Loon Mountain Race 2018

I know I am surrounded by spectators on either side of the trail near the finish line of the Loon Mountain Race.

But I don’t see or hear them at all.

My eyes go from the ground to searching for the summit and the finish line back to the ground.

One step in front of the other, over and over again.

The only sound I hear is my loud thunderous heart beat as I trudge up the 48% grade of Upper Walking Boss.

Where the f@ck is the finish line?!?!

Just like last year, I had zero expectations for Loon Mountain Race.  Of course, I wanted to improve my time from 2017 but I honestly thought maybe I could take a few minutes off at best.  Unlike last year, I have been running consistently.  I’m not coming off a major injury and have more than 5 weeks of running under my belt. I have been doing hills and some mountain training but it’s not like I’ve been hitting major vert every week.

Since this year was the U.S. Mountain Championship, the men and women had different start times.  Trail Sisters and Acidotic Racing (who put on the race every year) teamed up this year to do a really cool thing.  Mountain running tends to attract more male participants than female.  It was super rad to be surrounded by badass ladies for all of the 6.6 miles of climbing.  The final count was nearly 50% female participants. There were tons of whoops, “lookin’ strong ladies”, and “great job, girl” throughout the race. Women supporting women.  YES!

It was great chatting with Sarah a little bit before the race and hanging with Sandra on the Gondola ride down to the base after the race.

Loon Mountain Race | happyfitmama.com

The first mile or so climbs up from the lower parking lot to a service road and then takes a sharp turn onto the cross country ski trails for a couple of miles of ups, flats and downs. I LOVED this part. I found myself stuck in a pack of ladies and kind of just went with the flow.  At one point, someone took the initiative to pass which kind of woke me up to stop being a follower. I put my left blinker on and stepped on the gas.  I felt smooth and in control.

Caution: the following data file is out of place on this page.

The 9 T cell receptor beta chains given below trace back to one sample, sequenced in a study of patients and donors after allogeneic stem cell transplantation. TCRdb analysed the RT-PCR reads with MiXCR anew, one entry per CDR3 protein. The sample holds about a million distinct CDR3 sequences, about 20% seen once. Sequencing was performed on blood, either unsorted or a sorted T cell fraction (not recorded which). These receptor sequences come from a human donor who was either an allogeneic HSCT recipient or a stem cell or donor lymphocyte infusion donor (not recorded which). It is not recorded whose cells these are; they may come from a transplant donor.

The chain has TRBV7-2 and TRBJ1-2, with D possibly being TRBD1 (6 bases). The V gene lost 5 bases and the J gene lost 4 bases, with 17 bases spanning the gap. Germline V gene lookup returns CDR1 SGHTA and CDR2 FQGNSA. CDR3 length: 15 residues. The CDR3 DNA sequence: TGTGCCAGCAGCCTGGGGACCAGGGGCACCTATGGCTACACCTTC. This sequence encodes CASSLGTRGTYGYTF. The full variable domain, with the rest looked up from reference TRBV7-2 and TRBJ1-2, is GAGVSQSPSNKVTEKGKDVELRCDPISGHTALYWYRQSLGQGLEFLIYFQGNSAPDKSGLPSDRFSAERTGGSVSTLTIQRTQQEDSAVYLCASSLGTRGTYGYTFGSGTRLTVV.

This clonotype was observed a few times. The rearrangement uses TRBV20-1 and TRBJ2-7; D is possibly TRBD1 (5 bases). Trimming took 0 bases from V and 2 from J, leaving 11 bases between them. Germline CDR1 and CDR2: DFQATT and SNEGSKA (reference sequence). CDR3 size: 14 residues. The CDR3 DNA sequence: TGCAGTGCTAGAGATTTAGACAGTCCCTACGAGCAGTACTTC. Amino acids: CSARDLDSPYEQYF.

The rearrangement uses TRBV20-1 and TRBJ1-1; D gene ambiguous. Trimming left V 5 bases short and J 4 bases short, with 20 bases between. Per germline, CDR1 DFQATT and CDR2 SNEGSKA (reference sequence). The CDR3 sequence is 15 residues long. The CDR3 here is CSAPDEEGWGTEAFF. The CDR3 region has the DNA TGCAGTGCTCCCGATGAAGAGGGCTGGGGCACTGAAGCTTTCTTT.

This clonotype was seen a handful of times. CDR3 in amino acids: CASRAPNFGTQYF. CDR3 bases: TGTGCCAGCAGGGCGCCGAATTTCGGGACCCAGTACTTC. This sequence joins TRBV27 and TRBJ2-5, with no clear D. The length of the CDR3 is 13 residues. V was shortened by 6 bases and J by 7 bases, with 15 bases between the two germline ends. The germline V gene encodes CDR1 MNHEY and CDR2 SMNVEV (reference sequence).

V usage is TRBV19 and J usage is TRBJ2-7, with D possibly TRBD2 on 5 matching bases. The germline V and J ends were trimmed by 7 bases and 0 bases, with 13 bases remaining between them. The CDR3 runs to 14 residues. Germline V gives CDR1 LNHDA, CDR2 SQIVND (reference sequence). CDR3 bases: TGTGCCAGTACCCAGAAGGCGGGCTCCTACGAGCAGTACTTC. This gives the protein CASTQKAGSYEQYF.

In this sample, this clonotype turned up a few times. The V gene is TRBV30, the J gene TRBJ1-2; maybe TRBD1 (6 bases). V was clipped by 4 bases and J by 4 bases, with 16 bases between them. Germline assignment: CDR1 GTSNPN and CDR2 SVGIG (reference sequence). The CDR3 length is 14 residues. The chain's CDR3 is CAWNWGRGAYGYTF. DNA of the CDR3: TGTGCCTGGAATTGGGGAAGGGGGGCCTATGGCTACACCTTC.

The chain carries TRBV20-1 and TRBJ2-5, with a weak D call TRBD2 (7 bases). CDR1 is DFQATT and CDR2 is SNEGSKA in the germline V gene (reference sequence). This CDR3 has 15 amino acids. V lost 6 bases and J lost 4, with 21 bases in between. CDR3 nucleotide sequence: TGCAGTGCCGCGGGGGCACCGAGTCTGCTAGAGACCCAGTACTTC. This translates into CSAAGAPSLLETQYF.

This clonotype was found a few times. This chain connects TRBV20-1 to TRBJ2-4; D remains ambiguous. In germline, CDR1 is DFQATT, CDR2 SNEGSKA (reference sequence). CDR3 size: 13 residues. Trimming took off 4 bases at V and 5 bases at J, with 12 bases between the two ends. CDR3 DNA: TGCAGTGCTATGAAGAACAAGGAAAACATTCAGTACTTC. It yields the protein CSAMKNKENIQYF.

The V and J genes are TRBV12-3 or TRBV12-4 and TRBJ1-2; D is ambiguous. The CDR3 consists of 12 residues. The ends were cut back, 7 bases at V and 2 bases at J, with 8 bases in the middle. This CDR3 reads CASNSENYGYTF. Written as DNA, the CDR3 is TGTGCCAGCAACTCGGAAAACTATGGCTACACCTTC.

Around mile 3, we popped out onto a mixture of gravel service roads and grassy ski runs.  We were no longer shaded in the trees and were baking on the side of the mountain. It was hot and I kicked myself numerous times for not bringing my pack or handheld. This is the section where the grade went up to 20% in spots. I was passing people with no problem. My legs felt strong. Of course, my heart rate was through the rough but it would recover nicely when I hiked.

Once we hiked up a very, very, very long 20% grade, we made it to the gondola and the last water stop. There were tons of spectators but I saw and heard nothing. My eyes were fixated on water (one for my head and one to drink).

Loon Mountain Race | happyfitmama.com

I love the guy in the background.  It’s like he’s sad for me or something. lol!

I knew what was coming up next. We had a steep downhill (15% grade) before taking a sharp right up the infamous Upper Walking Boss (UWB) before the finish. I took off downhill and immediately felt like my legs hated me.  They started feeling tight and crampy. The winds got knocked out of my sails.  I suck at running downhill and am way to conservative out of fear of breaking myself…which we know I have a habit of doing.

I got passed by a few runners and tried to will myself to push the fear aside.

I’m good at climbing. I can catch them on the climb.

With an average grade of 40% (with sections that are 48%), UWB is a straight climb for approximately 1km but seems more like 5 miles after running 5.5 miles to get to it.

Loon Mountain Race | happyfitmama.com

I’ve tried to explain UWB to those who have never done it.  Pictures don’t do it any justice. It’s ridiculously hard.  You may think, it’s only 1 km but it takes FOREVER to climb it.  You feel like you are barely moving. There were times that I bear crawled up because standing up made me feel like I was going to tumble down the mountain. For the most part, I alternated between hands on knees to swinging my arms to try to propel myself upwards.